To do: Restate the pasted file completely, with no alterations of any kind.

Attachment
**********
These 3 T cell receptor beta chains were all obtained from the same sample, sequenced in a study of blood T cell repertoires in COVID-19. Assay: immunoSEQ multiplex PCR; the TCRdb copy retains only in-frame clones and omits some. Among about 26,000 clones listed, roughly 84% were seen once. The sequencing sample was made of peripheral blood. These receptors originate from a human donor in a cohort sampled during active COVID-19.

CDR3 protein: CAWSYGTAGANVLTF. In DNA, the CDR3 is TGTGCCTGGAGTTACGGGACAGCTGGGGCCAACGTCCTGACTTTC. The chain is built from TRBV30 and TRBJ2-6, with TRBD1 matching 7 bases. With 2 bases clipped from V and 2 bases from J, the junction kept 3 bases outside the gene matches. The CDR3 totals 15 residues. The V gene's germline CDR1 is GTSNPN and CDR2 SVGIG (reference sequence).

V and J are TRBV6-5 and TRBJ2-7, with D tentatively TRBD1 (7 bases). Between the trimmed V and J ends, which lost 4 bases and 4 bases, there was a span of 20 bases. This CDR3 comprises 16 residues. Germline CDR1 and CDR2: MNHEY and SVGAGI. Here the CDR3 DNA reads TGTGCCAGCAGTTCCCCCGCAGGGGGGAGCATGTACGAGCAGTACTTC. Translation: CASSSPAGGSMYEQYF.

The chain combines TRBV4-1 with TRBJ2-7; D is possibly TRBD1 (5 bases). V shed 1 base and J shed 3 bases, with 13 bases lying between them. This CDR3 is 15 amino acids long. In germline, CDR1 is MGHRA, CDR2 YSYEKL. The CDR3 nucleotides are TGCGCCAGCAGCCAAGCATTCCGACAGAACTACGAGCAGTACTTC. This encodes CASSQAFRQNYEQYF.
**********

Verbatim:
These 3 T cell receptor beta chains were all obtained from the same sample, sequenced in a study of blood T cell repertoires in COVID-19. Assay: immunoSEQ multiplex PCR; the TCRdb copy retains only in-frame clones and omits some. Among about 26,000 clones listed, roughly 84% were seen once. The sequencing sample was made of peripheral blood. These receptors originate from a human donor in a cohort sampled during active COVID-19.

CDR3 protein: CAWSYGTAGANVLTF. In DNA, the CDR3 is TGTGCCTGGAGTTACGGGACAGCTGGGGCCAACGTCCTGACTTTC. The chain is built from TRBV30 and TRBJ2-6, with TRBD1 matching 7 bases. With 2 bases clipped from V and 2 bases from J, the junction kept 3 bases outside the gene matches. The CDR3 totals 15 residues. The V gene's germline CDR1 is GTSNPN and CDR2 SVGIG (reference sequence).

V and J are TRBV6-5 and TRBJ2-7, with D tentatively TRBD1 (7 bases). Between the trimmed V and J ends, which lost 4 bases and 4 bases, there was a span of 20 bases. This CDR3 comprises 16 residues. Germline CDR1 and CDR2: MNHEY and SVGAGI. Here the CDR3 DNA reads TGTGCCAGCAGTTCCCCCGCAGGGGGGAGCATGTACGAGCAGTACTTC. Translation: CASSSPAGGSMYEQYF.

The chain combines TRBV4-1 with TRBJ2-7; D is possibly TRBD1 (5 bases). V shed 1 base and J shed 3 bases, with 13 bases lying between them. This CDR3 is 15 amino acids long. In germline, CDR1 is MGHRA, CDR2 YSYEKL. The CDR3 nucleotides are TGCGCCAGCAGCCAAGCATTCCGACAGAACTACGAGCAGTACTTC. This encodes CASSQAFRQNYEQYF.